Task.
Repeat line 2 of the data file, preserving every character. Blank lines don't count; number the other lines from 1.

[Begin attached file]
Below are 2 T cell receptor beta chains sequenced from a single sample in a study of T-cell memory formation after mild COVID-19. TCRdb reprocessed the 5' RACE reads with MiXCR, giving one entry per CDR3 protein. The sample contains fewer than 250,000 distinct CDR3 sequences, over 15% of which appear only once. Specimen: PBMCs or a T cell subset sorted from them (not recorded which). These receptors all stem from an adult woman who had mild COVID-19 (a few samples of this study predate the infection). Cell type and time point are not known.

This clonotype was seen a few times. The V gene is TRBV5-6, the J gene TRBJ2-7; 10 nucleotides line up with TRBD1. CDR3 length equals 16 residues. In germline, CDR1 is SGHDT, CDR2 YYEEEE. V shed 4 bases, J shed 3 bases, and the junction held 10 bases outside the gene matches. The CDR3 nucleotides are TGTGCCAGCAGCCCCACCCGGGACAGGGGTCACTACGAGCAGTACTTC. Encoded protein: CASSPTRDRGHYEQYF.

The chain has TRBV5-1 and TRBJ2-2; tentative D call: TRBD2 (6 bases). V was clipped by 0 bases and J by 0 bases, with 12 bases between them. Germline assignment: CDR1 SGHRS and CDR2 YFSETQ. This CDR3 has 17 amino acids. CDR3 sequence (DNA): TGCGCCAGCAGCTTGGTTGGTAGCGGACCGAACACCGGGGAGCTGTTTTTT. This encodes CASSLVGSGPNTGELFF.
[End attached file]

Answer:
This clonotype was seen a few times. The V gene is TRBV5-6, the J gene TRBJ2-7; 10 nucleotides line up with TRBD1. CDR3 length equals 16 residues. In germline, CDR1 is SGHDT, CDR2 YYEEEE. V shed 4 bases, J shed 3 bases, and the junction held 10 bases outside the gene matches. The CDR3 nucleotides are TGTGCCAGCAGCCCCACCCGGGACAGGGGTCACTACGAGCAGTACTTC. Encoded protein: CASSPTRDRGHYEQYF.